11. Melissa Dell & Benjamin F. Jones & Benjamin A. Olken, 2012. "Temperature Shocks and Economic Growth: Evidence from the Last Half Century," American Economic Journal: Macroeconomics, American Economic Association, vol. 4(3), pages 66-95, July.
  12. Rosenzweig, Mark R. & Binswanger, Hans P., 1989. "Wealth, Weather Risk and the Composition and Profitability of Agricultural Investments," Bulletins 7455, University of Minnesota, Economic Development Center.
  13. Subramanian, Shankar & Deaton, Angus, 1996. "The Demand for Food and Calories," Journal of Political Economy, University of Chicago Press, vol. 104(1), pages 133-62, February.
  14. Robert Jensen, 2000. "Agricultural Volatility and Investments in Children," American Economic Review, American Economic Association, vol. 90(2), pages 399-404, May.
  15. James J. Heckman, 2007. "The Economics, Technology and Neuroscience of Human Capability Formation," NBER Working Papers 13195, National Bureau of Economic Research, Inc.
  16. Rosenzweig, Mark R. & Stark, Oded, 1987. "Consumption Smoothing, Migration and Marriage: Evidence from Rural India," Bulletins 7515, University of Minnesota, Economic Development Center.
  17. Heckman, James J., 2008. "Schools, Skills, and Synapses," IZA Discussion Papers 3515, Institute for the Study of Labor (IZA).
  18. Beegle, Kathleen & Dehejia, Rajeev H. & Gatti, Roberta, 2006. "Child labor and agricultural shocks," Journal of Development Economics, Elsevier, vol. 81(1), pages 80-96, October.
  19. Kudamatsu, Masayuki & Persson, Torsten & Strömberg, David, 2012. "Weather and Infant Mortality in Africa," CEPR Discussion Papers 9222, C.E.P.R. Discussion Papers.
  20. Christopher D. Carroll, 1997. "Buffer-Stock Saving and the Life Cycle/Permanent Income Hypothesis," The Quarterly Journal of Economics, Oxford University Press, vol. 112(1), pages 1-55.
  21. Flavio Cunha & James J. Heckman, 2006. "A New Framework for the Analysis of Inequality," NBER Working Papers 12505, National Bureau of Economic Research, Inc.
  22. A. Colin Cameron & Jonah B. Gelbach & Douglas L. Miller, 2008. "Bootstrap-Based Improvements for Inference with Clustered Errors," The Review of Economics and Statistics, MIT Press, vol. 90(3), pages 414-427, August.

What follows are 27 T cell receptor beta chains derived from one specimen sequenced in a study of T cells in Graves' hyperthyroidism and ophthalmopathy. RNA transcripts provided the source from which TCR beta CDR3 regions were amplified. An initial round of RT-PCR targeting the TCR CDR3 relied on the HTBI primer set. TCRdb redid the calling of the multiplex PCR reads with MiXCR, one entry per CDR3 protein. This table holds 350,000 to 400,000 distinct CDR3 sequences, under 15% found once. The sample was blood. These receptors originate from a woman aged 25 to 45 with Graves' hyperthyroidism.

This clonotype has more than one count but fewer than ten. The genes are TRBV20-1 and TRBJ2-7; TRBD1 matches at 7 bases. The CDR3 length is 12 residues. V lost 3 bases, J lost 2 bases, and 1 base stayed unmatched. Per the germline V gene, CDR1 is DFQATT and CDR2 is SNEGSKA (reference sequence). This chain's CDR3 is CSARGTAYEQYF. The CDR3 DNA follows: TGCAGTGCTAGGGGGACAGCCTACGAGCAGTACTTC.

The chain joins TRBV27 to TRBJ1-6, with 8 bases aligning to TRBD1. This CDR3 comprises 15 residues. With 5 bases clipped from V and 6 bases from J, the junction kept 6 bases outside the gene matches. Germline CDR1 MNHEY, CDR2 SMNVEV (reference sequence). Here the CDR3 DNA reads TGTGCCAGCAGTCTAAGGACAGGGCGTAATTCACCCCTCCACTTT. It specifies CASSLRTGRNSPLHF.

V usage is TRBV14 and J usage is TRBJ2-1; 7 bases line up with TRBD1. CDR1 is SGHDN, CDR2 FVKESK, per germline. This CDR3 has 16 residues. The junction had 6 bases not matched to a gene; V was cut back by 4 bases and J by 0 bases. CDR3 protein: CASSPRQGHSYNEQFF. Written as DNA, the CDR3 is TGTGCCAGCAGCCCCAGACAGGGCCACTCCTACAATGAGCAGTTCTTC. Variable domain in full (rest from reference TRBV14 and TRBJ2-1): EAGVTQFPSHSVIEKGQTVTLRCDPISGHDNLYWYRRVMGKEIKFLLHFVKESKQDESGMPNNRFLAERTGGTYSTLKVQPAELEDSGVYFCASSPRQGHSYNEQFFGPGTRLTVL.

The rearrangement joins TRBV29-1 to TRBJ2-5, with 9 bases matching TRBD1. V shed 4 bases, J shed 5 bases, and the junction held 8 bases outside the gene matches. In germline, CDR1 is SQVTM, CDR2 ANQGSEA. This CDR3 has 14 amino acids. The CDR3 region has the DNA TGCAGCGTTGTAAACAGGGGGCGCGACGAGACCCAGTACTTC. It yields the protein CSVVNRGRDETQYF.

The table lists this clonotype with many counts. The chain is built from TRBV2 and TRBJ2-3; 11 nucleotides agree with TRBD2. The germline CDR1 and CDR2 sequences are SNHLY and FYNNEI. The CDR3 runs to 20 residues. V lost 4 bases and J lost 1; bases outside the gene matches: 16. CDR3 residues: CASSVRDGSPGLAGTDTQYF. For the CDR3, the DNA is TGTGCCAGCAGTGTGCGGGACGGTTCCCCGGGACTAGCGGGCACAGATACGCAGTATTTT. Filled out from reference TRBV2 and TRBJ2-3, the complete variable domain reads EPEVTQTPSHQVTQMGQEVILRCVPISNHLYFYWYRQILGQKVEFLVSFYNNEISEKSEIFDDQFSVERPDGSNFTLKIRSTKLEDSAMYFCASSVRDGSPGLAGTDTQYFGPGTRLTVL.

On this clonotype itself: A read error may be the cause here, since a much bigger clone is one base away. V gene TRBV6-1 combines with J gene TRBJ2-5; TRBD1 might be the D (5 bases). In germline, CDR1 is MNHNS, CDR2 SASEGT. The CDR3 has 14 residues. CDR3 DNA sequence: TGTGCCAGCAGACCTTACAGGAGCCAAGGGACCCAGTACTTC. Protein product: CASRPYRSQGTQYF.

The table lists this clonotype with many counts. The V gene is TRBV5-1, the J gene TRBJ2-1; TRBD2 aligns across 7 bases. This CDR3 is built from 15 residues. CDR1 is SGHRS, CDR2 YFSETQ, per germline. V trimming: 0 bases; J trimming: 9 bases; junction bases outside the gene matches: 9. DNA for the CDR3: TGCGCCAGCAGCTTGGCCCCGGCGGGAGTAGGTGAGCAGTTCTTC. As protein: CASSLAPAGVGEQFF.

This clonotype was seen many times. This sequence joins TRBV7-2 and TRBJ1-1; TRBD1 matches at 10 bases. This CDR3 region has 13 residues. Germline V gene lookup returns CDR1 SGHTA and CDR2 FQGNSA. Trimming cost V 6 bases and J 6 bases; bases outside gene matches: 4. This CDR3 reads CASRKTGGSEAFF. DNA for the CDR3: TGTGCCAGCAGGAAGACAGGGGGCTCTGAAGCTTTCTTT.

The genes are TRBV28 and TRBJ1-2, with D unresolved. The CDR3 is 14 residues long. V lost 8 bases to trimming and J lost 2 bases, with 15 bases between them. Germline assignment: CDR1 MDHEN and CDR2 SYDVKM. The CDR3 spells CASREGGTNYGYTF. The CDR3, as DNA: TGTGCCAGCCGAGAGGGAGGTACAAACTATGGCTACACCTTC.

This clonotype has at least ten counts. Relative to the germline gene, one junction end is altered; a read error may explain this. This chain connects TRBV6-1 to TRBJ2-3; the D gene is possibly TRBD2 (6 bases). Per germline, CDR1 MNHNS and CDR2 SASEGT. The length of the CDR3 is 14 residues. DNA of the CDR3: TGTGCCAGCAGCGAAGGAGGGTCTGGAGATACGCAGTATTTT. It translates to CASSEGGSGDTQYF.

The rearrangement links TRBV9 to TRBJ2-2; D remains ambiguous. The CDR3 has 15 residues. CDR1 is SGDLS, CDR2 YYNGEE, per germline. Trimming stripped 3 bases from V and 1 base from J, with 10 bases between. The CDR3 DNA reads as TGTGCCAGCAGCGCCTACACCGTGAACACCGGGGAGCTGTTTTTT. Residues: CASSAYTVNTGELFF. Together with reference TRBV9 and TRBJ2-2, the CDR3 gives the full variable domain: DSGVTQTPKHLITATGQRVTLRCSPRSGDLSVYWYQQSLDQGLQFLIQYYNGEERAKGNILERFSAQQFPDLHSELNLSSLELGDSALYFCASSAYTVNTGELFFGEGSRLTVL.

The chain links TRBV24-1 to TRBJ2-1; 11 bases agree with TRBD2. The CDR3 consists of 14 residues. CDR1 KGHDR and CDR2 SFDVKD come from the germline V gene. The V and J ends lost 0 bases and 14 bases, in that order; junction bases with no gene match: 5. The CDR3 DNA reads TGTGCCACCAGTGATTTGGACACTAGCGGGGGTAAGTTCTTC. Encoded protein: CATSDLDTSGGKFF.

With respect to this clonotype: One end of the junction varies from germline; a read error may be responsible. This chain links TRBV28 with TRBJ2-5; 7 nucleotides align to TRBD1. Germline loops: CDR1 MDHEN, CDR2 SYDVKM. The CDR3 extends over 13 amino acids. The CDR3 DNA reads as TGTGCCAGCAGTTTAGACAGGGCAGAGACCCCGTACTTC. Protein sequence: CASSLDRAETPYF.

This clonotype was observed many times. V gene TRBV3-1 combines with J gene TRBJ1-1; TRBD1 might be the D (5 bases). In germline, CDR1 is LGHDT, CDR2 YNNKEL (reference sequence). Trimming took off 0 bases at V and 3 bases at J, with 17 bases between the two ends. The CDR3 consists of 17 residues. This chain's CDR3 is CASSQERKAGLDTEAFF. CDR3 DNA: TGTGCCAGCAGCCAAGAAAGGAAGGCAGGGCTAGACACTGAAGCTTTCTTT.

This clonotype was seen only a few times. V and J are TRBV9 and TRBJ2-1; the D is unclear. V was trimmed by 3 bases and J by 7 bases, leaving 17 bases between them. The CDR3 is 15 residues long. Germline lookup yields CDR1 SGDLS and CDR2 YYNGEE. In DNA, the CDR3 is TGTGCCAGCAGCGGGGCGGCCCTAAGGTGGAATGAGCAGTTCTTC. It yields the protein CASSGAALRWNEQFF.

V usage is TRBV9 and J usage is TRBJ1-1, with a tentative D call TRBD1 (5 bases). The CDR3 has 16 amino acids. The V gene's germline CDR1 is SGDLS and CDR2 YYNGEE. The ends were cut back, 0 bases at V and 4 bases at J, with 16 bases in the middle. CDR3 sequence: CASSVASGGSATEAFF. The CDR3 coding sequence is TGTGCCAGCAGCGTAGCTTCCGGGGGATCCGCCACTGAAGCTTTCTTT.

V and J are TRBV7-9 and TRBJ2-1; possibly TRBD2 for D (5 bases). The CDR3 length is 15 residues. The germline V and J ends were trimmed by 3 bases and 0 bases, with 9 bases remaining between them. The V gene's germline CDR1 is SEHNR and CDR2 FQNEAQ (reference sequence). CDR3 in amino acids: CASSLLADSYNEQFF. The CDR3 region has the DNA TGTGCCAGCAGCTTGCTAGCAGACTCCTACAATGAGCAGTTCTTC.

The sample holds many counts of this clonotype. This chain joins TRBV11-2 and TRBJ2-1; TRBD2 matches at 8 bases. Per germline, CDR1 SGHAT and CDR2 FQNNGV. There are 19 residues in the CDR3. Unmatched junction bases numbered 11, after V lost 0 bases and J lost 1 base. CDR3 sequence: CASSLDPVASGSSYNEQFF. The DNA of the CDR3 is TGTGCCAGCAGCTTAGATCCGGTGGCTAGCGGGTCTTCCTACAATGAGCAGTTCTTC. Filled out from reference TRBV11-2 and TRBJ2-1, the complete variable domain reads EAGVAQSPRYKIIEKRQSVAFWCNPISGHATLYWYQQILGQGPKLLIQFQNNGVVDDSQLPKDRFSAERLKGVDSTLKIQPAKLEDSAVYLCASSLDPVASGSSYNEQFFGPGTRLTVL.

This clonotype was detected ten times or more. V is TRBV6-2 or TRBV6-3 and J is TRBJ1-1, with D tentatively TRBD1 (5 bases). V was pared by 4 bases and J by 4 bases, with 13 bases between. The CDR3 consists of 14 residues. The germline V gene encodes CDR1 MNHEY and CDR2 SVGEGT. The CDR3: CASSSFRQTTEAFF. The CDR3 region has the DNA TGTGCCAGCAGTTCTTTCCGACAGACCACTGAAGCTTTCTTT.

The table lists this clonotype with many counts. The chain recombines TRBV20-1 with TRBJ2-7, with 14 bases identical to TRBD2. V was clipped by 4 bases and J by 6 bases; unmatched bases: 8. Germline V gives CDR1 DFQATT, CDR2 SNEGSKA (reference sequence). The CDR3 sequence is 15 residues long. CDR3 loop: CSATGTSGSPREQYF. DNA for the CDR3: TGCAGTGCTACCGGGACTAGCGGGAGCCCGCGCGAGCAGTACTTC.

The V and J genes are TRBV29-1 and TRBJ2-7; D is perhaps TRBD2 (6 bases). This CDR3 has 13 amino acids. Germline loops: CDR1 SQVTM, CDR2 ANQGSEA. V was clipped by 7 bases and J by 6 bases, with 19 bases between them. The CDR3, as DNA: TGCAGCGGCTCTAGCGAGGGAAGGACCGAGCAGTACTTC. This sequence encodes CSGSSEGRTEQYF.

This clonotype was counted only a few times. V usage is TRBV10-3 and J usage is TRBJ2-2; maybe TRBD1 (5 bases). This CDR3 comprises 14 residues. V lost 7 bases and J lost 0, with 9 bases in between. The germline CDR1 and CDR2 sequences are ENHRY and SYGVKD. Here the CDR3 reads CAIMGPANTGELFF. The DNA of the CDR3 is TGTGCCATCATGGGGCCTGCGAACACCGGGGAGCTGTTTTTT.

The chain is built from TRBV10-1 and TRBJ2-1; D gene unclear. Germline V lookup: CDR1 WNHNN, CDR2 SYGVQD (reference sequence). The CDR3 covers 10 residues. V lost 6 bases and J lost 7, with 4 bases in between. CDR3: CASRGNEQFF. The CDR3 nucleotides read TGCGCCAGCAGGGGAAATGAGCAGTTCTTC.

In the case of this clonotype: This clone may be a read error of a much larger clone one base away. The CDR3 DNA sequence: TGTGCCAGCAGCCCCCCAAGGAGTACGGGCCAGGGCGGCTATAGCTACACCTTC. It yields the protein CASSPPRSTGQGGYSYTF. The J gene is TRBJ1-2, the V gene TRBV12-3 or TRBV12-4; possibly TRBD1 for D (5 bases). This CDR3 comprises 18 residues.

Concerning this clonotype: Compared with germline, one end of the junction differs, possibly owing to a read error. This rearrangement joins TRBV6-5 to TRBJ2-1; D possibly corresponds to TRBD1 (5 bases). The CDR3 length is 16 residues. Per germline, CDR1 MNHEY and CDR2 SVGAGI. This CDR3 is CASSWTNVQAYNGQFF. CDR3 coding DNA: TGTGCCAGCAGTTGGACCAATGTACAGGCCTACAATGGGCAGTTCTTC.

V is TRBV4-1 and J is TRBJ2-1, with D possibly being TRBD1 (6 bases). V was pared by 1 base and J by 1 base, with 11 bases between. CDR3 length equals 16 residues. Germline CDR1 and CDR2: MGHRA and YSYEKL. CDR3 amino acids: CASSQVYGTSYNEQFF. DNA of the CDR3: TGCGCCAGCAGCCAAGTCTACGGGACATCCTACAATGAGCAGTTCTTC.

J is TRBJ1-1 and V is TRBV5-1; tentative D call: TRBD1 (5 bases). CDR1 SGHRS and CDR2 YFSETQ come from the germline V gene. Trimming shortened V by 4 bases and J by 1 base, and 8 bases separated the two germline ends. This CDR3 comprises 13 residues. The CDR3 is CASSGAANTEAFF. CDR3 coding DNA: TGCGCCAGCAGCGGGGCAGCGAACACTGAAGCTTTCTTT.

23. Olivier Deschênes & Michael Greenstone, 2011. "Climate Change, Mortality, and Adaptation: Evidence from Annual Fluctuations in Weather in the US," American Economic Journal: Applied Economics, American Economic Association, vol. 3(4), pages 152-85, October.
  24. Wooldridge, J.M., 1990. "Distribution-Free Estimation Of Some Nonlinear Panel Data Models," Working papers 564, Massachusetts Institute of Technology (MIT), Department of Economics.
  25. Kenneth I. Wolpin & Mark R. Rosenzweig, 2000. "Natural "Natural Experiments" in Economics," Journal of Economic Literature, American Economic Association, vol. 38(4), pages 827-874, December.
  26. Olivier Deschênes & Michael Greenstone, 2012. "The Economic Impacts of Climate Change: Evidence from Agricultural Output and Random Fluctuations in Weather: Reply," American Economic Review, American Economic Association, vol. 102(7), pages 3761-73, December.
  27. Kazianga, Harounan, 2012. "Income Risk and Household Schooling Decisions in Burkina Faso," World Development, Elsevier, vol. 40(8), pages 1647-1662.
  28. John Strauss & Duncan Thomas, 1998. "Health, Nutrition, and Economic Development," Journal of Economic Literature, American Economic Association, vol. 36(2), pages 766-817, June.
  29. Jeffrey M Wooldridge, 2010. "Econometric Analysis of Cross Section and Panel Data," MIT Press Books, The MIT Press, edition 2, volume 1, number 0262232588, December.
  30. Moulton, Brent R., 1986. "Random group effects and the precision of regression estimates," Journal of Econometrics, Elsevier, vol. 32(3), pages 385-397, August.
  31. Macours, Karen & Premand, Patrick & Vakis, Renos, 2012. "Transfers, Diversification and Household Risk Strategies: Experimental evidence with lessons for climate change adaptation," CEPR Discussion Papers 8940, C.E.P.R. Discussion Papers.